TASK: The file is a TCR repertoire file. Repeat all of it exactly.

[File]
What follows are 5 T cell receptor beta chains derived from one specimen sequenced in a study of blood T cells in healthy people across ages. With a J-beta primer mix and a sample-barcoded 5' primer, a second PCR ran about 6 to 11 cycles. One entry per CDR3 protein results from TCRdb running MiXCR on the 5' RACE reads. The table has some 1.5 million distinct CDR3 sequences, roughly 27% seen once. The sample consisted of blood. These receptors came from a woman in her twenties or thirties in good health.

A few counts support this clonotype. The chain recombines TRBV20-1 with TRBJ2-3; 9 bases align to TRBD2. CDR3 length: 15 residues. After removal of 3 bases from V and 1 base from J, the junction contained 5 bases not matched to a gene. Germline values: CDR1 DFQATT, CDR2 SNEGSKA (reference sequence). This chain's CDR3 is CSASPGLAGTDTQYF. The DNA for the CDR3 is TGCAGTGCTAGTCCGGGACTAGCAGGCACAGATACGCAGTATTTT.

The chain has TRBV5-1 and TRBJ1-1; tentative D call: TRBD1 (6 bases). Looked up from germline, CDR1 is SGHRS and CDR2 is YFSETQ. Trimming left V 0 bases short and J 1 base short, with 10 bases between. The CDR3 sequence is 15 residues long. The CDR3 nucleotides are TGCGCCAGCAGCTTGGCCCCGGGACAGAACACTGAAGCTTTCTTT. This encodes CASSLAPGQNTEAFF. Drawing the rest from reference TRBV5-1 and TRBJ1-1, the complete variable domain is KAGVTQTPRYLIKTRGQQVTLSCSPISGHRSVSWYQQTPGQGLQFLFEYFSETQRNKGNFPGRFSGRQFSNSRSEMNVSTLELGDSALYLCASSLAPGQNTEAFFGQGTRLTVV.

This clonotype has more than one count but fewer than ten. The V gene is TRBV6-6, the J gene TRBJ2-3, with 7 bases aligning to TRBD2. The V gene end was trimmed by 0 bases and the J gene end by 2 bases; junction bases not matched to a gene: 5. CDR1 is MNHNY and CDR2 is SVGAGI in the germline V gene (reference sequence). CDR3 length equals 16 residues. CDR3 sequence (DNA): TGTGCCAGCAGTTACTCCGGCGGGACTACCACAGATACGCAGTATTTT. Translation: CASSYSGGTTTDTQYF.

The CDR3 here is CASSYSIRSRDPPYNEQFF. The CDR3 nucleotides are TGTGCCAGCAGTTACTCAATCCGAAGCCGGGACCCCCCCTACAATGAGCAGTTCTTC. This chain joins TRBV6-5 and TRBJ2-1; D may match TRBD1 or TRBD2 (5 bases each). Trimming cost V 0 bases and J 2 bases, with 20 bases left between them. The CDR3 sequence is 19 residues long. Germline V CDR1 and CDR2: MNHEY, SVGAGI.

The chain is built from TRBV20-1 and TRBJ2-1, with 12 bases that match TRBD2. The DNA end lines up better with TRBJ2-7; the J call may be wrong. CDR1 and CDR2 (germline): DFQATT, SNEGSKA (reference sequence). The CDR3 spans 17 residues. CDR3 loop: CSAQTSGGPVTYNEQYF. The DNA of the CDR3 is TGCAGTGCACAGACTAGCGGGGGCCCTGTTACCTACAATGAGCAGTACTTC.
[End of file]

What follows are 5 T cell receptor beta chains derived from one specimen sequenced in a study of blood T cells in healthy people across ages. With a J-beta primer mix and a sample-barcoded 5' primer, a second PCR ran about 6 to 11 cycles. One entry per CDR3 protein results from TCRdb running MiXCR on the 5' RACE reads. The table has some 1.5 million distinct CDR3 sequences, roughly 27% seen once. The sample consisted of blood. These receptors came from a woman in her twenties or thirties in good health.

A few counts support this clonotype. The chain recombines TRBV20-1 with TRBJ2-3; 9 bases align to TRBD2. CDR3 length: 15 residues. After removal of 3 bases from V and 1 base from J, the junction contained 5 bases not matched to a gene. Germline values: CDR1 DFQATT, CDR2 SNEGSKA (reference sequence). This chain's CDR3 is CSASPGLAGTDTQYF. The DNA for the CDR3 is TGCAGTGCTAGTCCGGGACTAGCAGGCACAGATACGCAGTATTTT.

The chain has TRBV5-1 and TRBJ1-1; tentative D call: TRBD1 (6 bases). Looked up from germline, CDR1 is SGHRS and CDR2 is YFSETQ. Trimming left V 0 bases short and J 1 base short, with 10 bases between. The CDR3 sequence is 15 residues long. The CDR3 nucleotides are TGCGCCAGCAGCTTGGCCCCGGGACAGAACACTGAAGCTTTCTTT. This encodes CASSLAPGQNTEAFF. Drawing the rest from reference TRBV5-1 and TRBJ1-1, the complete variable domain is KAGVTQTPRYLIKTRGQQVTLSCSPISGHRSVSWYQQTPGQGLQFLFEYFSETQRNKGNFPGRFSGRQFSNSRSEMNVSTLELGDSALYLCASSLAPGQNTEAFFGQGTRLTVV.

This clonotype has more than one count but fewer than ten. The V gene is TRBV6-6, the J gene TRBJ2-3, with 7 bases aligning to TRBD2. The V gene end was trimmed by 0 bases and the J gene end by 2 bases; junction bases not matched to a gene: 5. CDR1 is MNHNY and CDR2 is SVGAGI in the germline V gene (reference sequence). CDR3 length equals 16 residues. CDR3 sequence (DNA): TGTGCCAGCAGTTACTCCGGCGGGACTACCACAGATACGCAGTATTTT. Translation: CASSYSGGTTTDTQYF.

The CDR3 here is CASSYSIRSRDPPYNEQFF. The CDR3 nucleotides are TGTGCCAGCAGTTACTCAATCCGAAGCCGGGACCCCCCCTACAATGAGCAGTTCTTC. This chain joins TRBV6-5 and TRBJ2-1; D may match TRBD1 or TRBD2 (5 bases each). Trimming cost V 0 bases and J 2 bases, with 20 bases left between them. The CDR3 sequence is 19 residues long. Germline V CDR1 and CDR2: MNHEY, SVGAGI.

The chain is built from TRBV20-1 and TRBJ2-1, with 12 bases that match TRBD2. The DNA end lines up better with TRBJ2-7; the J call may be wrong. CDR1 and CDR2 (germline): DFQATT, SNEGSKA (reference sequence). The CDR3 spans 17 residues. CDR3 loop: CSAQTSGGPVTYNEQYF. The DNA of the CDR3 is TGCAGTGCACAGACTAGCGGGGGCCCTGTTACCTACAATGAGCAGTACTTC.